back to article China's silicon-self-sufficiency plan likely to miss targets due to Factories Not Present error

China's aim of satisfying 70 per cent of its own semiconductor with home-baked product by the year 2025 will fall well short of that target according to analyst outfit IC insights. China wants to make its own silicon because it realises it is exposed to trade disputes that can – as has come to pass with the USA’s ban on Huawei …

  1. vtcodger Silver badge

    Only a decade

    "Which gives the likes of Intel and Samsung ten years to figure out what happens once the China market disappears."

    And roughly eleven years to figure out how to deal with Chinese competition in non-Chinese markets. Less than that really because semiconductor fabs are, I'm told, rather specialized, so China will presumably reach 100% plus domestic capacity in some types of semiconductor before the decade is out and will, one assumes, start selling their excess product into overseas markets.

  2. Nathar Leichoz

    "Of the $19.5 billion worth of ICs manufactured in China last year, China-headquartered companies produced only $7.6 billion (38.7%), accounting for only 6.1%"

    I'd be interested to know why that is. Are their own chips too low quality? Too power intensive? Too expensive? Adoption barriers to high? Production output too slow? Even if the government were to offer subsidies, would be overall disadvantages still be too high?

    1. batfink Silver badge

      I'd guess that they've been happy enough to be buying silicon from the foreign companies already present.

    2. bombastic bob Silver badge
      Devil

      I'd be interested to know why that is.

      "I'd be interested to know why that is."

      A good point. I think the answer is somewhat obvious, but you have to take a step back and look at the big picture when it comes to China.

      China still has a communist government that allows a small number of people to become VERY wealthy, while the masses work for slave wages. Even though I'd say there's been overall "improvement" over the years, there's not a whole lot of upward mobility. There's no real incentive to excel, unless you happen to have a VERY good "social score" or whatever it's called.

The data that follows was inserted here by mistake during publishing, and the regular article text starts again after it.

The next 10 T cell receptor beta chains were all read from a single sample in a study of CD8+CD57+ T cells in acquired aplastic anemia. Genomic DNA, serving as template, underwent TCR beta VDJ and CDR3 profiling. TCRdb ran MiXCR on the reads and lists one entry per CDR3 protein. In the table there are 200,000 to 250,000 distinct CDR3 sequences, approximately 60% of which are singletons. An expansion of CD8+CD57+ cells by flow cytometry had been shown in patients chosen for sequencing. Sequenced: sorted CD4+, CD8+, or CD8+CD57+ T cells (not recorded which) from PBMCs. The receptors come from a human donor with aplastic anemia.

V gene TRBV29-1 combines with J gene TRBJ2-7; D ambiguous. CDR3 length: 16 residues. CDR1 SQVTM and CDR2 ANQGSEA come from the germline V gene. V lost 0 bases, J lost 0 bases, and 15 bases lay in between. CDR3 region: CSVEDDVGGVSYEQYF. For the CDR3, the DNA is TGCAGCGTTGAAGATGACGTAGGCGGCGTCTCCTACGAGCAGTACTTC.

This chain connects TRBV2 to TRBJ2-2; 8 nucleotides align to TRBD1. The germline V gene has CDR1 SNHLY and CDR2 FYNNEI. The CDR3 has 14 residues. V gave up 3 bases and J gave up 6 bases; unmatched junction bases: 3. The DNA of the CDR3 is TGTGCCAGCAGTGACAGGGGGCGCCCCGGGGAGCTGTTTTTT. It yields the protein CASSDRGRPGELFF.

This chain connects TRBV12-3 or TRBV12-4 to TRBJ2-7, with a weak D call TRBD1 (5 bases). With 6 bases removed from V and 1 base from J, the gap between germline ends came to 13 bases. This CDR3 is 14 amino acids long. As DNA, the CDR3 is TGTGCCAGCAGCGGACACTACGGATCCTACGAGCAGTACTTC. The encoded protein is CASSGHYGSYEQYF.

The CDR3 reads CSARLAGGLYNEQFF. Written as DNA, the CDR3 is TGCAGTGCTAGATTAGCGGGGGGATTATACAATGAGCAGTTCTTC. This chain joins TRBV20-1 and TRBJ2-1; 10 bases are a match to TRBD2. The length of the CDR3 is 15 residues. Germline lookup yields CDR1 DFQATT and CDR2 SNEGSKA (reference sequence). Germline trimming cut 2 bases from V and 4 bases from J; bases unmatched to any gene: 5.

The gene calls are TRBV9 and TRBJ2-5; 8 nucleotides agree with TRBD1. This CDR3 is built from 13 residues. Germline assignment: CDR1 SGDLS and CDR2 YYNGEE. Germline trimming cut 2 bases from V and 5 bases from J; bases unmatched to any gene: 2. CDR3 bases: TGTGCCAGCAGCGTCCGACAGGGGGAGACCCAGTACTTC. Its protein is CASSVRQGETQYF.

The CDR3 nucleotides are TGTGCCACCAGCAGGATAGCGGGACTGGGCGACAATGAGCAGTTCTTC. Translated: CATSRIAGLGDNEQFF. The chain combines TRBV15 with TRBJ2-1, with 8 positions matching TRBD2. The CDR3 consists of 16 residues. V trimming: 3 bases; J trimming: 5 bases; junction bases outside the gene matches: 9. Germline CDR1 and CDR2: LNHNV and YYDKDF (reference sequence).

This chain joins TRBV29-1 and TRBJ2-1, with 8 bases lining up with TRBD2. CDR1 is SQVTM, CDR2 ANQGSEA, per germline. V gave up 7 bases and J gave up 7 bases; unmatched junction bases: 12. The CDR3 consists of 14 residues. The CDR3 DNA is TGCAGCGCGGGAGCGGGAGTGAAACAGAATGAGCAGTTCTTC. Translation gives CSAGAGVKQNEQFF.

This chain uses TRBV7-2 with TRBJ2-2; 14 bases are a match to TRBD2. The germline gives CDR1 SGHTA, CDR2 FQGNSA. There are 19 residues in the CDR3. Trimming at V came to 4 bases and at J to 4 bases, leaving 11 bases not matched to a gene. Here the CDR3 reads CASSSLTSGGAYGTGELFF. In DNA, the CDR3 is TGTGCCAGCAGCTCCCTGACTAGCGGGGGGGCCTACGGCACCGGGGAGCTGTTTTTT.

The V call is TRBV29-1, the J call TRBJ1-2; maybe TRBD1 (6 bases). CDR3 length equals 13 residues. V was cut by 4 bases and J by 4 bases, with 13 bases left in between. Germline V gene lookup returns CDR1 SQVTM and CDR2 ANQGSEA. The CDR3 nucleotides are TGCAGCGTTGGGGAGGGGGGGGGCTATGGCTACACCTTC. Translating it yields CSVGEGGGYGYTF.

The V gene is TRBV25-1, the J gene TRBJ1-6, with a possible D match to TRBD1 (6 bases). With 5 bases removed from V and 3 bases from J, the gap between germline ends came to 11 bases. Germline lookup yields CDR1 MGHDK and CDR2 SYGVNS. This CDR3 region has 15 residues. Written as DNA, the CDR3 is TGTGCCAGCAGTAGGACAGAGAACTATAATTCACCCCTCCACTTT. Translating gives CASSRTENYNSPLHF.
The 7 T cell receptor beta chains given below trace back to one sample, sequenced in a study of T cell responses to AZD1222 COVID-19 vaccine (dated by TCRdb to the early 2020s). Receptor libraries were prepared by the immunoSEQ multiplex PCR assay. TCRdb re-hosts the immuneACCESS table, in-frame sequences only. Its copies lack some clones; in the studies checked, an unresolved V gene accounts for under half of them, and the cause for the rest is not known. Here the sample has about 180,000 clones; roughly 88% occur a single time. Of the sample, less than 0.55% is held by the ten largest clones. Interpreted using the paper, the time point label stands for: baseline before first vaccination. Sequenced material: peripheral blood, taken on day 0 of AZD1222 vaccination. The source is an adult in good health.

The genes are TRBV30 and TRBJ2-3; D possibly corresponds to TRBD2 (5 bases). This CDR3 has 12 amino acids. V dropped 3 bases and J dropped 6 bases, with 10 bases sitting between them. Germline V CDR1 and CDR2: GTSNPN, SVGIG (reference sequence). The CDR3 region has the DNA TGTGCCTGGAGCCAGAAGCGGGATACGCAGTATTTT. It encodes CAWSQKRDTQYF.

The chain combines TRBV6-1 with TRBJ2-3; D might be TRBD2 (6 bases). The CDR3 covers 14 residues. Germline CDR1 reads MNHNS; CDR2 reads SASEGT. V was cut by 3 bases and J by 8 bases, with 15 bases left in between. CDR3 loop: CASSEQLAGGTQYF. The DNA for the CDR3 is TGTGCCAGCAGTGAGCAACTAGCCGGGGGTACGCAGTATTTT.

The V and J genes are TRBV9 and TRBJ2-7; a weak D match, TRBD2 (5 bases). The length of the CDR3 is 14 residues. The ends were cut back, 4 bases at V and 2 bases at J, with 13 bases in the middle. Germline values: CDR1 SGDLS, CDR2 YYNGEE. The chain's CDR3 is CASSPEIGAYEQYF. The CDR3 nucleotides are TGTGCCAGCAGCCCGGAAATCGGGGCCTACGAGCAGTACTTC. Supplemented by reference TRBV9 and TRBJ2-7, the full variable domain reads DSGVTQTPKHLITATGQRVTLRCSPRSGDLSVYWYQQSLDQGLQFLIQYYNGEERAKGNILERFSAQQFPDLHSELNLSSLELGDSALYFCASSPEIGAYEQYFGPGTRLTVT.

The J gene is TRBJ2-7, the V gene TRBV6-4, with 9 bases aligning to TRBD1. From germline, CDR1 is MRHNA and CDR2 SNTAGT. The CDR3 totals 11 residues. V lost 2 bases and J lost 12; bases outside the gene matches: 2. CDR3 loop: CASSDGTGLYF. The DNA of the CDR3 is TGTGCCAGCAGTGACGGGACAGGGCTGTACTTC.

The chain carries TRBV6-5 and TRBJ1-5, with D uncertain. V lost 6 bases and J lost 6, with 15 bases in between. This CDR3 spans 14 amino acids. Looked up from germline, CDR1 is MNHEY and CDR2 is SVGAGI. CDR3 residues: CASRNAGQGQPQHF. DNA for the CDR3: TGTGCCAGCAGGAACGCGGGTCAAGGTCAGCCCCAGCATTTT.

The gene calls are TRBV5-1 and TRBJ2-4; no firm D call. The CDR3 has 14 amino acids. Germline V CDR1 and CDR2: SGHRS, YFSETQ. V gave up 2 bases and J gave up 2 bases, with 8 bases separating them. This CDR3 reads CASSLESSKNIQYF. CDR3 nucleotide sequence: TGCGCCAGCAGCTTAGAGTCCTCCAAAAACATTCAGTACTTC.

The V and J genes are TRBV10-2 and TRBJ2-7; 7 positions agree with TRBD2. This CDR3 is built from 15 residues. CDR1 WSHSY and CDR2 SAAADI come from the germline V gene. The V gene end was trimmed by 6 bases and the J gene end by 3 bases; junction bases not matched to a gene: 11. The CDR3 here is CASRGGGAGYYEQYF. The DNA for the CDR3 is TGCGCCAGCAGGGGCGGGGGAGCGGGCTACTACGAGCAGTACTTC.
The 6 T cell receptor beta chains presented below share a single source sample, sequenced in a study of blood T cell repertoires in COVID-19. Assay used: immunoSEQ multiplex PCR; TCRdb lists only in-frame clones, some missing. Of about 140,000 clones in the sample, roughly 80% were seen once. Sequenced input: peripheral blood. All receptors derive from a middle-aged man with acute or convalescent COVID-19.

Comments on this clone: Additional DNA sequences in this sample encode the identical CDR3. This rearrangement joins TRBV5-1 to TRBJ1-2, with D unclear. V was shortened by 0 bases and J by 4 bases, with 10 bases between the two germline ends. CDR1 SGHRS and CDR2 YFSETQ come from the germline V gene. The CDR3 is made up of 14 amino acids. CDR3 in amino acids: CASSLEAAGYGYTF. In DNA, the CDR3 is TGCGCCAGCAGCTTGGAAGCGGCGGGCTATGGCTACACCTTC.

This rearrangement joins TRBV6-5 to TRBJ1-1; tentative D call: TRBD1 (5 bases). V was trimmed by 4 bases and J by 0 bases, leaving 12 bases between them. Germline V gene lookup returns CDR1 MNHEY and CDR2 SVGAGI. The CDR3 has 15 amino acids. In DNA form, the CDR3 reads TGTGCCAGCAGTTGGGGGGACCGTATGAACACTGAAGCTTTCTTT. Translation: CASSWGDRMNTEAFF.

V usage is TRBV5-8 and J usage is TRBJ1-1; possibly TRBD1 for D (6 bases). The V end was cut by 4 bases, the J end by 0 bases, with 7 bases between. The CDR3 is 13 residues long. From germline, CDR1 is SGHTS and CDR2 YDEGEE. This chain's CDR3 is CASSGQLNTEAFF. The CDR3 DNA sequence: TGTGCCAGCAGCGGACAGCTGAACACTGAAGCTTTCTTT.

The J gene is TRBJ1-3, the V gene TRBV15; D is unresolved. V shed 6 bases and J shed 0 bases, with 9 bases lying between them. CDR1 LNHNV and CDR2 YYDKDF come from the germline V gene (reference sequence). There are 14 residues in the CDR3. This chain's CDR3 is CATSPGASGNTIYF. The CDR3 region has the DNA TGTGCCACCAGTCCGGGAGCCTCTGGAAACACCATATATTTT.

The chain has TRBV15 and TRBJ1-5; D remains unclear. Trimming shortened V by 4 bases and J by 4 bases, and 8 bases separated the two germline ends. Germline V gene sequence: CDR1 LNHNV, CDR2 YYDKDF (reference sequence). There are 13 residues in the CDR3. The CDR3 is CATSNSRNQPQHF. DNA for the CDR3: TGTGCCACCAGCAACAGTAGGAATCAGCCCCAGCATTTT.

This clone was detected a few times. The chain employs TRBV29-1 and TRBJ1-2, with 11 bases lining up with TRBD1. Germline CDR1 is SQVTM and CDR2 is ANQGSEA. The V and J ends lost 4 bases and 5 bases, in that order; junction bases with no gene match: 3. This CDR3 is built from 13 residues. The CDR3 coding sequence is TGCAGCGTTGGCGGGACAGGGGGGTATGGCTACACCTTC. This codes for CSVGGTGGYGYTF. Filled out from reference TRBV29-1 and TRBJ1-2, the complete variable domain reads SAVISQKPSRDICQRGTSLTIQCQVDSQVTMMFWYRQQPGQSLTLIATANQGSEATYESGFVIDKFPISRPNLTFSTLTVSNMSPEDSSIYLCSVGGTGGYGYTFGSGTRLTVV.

As such, the entrepreneurial mentality is being repressed, In My Bombastic Opinion.

      However, foreign companies are 'FAB-ing' chips there. And when the foreign companies see policies change in response to some of the things *cough* that China has apparently done within the last few months, and start building more things "elsewhere", the supply chains won't have to be produced in China any more and it becomes more economical to build NEW chip-FAB sites much closer to those places that are "the future" for making i-things and so on. Like, maybe, Mexico. Or Vietnam. Or some country in Africa. Or Central America. There are several places in the world where they have the potential of being "investor friendly" and NOT engage in 'difficult to deal with' politically based policies, and STILL provide the inexpensive general labor needed for current processes.

      There's also the possibility of building things in "lights out" factories. you can expect to see a LOT of that in the near future, I'd wager.

      Given this, even if China does increase the amount of FAB activity within China, if their market of low-skilled labor dries up and/or goes elsewhere, those FAB factories won't be seeing a whole lot of need...

      Anyway - we'll see over the next year, I bet, a good indicator of the future.

      (FYI - a good part of what I do is indirectly related to manufacturing overseas, so I have some insight on this kind of thing, dealing with engineers and other aspects of overseas manufacturing on and off for the last 30 years)

      1. cutterman

        Africa?

        Africa? Surely you jest Sir!

        Mac

  3. Anonymous Coward
    Anonymous Coward

    " In contrast, Micron and SK Hynix each have well over 30,000 employees and Samsung’s memory division is estimated to have over 40,000. "

    That's fools logic. They can scale up quite easily, this isn't a cottage industry here with individual weavers turning out individual carpets. More people is worse not better, it leads to inertia. The machines they need, can be second sourced in Germany and UK (and some in China), so the factory kit is replaceable. The software design tools they already have. None of that is irreplaceable.

    As to whether they can do it in 4 1/2 years? That seems a trivial goal. They could do that in 1 year if you pushed them.

    Look at the result of the tariffs. How many Chinese made items have had their manufacturing moved to the USA? ~none. Close to zero. You still cannot make the products in the USA, because they could not be exported at a competitive price to markets where US tariffs don't exist to skew the market in USA favor. I doubt they even have the technology needed at this point to make stuff, even if it was only for US markets.